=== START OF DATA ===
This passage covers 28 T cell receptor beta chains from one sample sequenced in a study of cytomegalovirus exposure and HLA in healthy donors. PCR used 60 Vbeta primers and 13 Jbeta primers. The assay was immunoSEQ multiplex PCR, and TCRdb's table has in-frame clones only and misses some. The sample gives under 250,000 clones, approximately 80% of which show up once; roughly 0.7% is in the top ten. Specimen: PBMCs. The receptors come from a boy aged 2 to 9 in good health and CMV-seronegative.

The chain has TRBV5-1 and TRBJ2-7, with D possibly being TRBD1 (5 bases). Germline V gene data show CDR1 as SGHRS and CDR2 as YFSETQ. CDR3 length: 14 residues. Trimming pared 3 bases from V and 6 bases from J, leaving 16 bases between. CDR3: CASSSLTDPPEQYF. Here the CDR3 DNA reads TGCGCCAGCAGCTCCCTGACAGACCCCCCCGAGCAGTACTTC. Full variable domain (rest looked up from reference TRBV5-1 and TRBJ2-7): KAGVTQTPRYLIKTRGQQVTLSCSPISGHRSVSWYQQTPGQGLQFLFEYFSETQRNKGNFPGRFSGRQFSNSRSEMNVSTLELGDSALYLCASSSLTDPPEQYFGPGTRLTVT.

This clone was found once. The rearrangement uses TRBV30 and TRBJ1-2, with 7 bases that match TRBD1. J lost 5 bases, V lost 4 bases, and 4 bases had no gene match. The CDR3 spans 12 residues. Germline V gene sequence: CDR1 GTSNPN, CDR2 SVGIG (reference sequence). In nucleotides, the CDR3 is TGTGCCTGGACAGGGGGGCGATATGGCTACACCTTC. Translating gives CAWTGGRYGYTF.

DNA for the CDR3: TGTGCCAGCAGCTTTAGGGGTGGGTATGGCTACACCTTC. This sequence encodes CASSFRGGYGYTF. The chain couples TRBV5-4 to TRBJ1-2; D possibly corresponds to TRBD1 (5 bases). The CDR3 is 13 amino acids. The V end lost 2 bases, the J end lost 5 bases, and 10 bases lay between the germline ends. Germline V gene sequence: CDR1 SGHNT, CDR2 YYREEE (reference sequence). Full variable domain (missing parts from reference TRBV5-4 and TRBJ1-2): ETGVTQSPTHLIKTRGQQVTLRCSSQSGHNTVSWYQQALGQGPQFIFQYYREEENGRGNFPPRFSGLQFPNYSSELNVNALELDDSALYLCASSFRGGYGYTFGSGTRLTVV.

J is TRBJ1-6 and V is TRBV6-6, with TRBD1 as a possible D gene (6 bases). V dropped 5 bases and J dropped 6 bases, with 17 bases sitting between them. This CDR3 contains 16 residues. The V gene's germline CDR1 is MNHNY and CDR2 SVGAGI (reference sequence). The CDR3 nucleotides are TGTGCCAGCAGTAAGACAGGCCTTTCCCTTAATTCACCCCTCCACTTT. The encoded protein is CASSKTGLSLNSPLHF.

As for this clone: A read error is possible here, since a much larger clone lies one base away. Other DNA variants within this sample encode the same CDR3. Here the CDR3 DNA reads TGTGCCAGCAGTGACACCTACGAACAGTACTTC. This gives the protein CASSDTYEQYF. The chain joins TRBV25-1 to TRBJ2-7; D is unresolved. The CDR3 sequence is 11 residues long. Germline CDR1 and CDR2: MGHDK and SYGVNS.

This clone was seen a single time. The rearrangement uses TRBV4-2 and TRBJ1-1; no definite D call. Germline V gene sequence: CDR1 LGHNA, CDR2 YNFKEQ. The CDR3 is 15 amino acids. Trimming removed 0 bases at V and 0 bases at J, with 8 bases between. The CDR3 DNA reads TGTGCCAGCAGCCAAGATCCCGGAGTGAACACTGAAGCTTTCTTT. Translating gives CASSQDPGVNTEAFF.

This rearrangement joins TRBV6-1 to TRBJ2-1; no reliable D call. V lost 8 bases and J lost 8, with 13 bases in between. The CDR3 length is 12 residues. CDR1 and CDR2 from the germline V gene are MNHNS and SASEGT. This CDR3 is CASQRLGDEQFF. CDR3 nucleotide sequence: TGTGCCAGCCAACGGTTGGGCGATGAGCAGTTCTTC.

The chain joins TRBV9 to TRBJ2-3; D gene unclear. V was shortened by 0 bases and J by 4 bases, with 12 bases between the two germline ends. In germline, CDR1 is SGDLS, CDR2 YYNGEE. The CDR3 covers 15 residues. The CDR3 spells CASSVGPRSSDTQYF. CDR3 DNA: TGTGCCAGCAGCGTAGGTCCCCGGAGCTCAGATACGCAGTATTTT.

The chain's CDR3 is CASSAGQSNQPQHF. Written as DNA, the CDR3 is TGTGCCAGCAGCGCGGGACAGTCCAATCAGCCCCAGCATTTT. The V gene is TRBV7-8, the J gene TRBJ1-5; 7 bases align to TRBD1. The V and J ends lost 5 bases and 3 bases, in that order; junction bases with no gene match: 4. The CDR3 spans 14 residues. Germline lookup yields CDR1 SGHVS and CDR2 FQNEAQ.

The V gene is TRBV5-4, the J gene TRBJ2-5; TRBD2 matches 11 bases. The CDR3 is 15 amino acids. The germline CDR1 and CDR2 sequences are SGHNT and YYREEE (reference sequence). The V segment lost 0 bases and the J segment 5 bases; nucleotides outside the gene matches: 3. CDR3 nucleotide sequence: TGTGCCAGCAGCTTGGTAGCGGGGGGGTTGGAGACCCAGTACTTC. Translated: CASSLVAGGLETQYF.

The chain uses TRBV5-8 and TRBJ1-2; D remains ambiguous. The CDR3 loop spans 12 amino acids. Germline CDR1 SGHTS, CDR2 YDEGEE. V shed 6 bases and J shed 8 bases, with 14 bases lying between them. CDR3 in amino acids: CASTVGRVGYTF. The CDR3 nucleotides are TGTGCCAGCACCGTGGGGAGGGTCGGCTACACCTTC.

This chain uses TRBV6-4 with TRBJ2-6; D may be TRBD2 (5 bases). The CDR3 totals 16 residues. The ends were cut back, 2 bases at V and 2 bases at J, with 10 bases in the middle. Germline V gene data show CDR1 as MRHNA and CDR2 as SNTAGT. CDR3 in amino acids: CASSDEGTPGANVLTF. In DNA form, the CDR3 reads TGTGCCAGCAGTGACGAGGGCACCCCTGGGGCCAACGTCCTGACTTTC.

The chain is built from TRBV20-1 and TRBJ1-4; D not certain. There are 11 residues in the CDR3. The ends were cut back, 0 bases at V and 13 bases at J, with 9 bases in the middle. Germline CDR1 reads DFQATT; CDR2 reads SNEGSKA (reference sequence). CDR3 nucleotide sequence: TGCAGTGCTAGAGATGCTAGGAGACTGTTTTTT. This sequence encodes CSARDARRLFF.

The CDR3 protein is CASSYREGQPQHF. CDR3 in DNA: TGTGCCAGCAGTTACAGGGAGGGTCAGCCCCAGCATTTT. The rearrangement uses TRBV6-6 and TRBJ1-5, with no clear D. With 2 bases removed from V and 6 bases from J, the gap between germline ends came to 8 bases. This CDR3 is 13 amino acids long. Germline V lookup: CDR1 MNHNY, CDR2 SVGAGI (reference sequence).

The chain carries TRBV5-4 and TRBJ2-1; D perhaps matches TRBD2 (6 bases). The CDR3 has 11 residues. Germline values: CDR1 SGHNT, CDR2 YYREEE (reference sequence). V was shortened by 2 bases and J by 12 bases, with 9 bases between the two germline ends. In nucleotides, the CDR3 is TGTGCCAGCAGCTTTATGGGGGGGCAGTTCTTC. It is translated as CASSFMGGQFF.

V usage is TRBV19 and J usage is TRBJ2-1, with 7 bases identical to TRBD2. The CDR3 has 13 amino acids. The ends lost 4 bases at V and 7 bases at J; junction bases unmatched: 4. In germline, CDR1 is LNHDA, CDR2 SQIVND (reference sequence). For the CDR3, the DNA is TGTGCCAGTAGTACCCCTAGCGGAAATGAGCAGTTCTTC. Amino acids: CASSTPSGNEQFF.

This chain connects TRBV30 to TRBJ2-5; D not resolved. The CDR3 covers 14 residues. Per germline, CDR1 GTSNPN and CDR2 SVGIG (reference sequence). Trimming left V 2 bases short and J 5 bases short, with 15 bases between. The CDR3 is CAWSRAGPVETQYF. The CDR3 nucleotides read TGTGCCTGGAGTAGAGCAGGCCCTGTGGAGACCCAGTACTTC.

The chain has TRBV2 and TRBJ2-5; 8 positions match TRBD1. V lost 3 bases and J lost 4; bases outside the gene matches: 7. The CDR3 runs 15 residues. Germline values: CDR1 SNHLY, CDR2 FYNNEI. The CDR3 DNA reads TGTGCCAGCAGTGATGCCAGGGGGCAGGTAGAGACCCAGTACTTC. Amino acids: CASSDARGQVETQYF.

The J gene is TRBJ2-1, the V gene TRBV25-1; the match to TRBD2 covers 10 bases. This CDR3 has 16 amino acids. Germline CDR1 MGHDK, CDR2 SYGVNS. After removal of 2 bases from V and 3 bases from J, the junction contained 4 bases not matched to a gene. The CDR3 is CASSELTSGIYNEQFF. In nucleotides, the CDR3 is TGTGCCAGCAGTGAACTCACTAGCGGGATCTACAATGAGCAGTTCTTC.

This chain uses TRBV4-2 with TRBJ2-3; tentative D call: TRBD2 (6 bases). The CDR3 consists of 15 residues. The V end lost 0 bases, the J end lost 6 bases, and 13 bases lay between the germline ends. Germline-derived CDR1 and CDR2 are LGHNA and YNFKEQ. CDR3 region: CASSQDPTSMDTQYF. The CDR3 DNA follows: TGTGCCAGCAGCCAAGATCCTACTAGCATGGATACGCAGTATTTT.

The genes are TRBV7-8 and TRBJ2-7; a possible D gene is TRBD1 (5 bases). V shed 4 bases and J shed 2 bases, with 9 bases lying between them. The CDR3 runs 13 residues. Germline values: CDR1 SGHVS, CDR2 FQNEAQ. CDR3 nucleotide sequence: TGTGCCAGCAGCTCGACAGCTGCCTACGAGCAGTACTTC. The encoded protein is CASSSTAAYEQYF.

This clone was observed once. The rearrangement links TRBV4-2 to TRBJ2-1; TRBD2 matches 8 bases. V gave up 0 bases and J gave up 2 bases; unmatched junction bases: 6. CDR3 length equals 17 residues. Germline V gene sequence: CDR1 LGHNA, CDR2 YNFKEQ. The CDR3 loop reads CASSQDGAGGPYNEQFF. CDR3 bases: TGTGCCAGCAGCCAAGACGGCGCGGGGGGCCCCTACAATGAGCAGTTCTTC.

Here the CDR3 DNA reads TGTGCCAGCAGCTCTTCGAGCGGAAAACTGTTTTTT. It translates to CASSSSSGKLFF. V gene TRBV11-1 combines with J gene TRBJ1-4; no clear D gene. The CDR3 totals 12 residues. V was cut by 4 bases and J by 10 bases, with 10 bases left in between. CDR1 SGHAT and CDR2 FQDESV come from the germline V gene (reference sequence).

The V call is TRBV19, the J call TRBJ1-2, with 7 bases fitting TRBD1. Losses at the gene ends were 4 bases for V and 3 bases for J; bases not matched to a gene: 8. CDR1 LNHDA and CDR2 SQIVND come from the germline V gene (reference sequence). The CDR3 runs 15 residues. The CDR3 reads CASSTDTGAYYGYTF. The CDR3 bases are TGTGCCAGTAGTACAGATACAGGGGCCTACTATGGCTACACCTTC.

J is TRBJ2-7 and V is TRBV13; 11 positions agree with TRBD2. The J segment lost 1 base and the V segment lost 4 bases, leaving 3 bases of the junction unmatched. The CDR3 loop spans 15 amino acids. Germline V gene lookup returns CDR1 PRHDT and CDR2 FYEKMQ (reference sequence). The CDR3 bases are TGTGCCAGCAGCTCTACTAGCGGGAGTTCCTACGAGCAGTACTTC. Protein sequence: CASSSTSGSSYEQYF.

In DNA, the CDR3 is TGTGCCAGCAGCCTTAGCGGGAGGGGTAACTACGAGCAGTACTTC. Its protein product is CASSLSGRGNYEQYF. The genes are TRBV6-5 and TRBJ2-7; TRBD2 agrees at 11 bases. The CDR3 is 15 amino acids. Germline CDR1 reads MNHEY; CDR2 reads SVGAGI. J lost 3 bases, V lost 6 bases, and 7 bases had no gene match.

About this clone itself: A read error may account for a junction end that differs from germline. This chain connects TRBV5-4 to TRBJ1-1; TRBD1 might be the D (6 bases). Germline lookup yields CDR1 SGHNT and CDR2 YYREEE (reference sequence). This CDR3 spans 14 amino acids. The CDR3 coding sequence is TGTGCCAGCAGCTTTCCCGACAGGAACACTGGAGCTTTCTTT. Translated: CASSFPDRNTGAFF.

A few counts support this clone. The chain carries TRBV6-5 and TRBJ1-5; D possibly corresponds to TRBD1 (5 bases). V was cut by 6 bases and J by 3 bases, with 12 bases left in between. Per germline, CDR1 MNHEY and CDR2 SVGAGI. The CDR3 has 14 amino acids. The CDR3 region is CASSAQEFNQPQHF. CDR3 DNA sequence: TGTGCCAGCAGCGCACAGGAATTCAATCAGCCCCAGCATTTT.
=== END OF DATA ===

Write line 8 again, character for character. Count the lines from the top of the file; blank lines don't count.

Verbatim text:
This rearrangement joins TRBV6-1 to TRBJ2-1; no reliable D call. V lost 8 bases and J lost 8, with 13 bases in between. The CDR3 length is 12 residues. CDR1 and CDR2 from the germline V gene are MNHNS and SASEGT. This CDR3 is CASQRLGDEQFF. CDR3 nucleotide sequence: TGTGCCAGCCAACGGTTGGGCGATGAGCAGTTCTTC.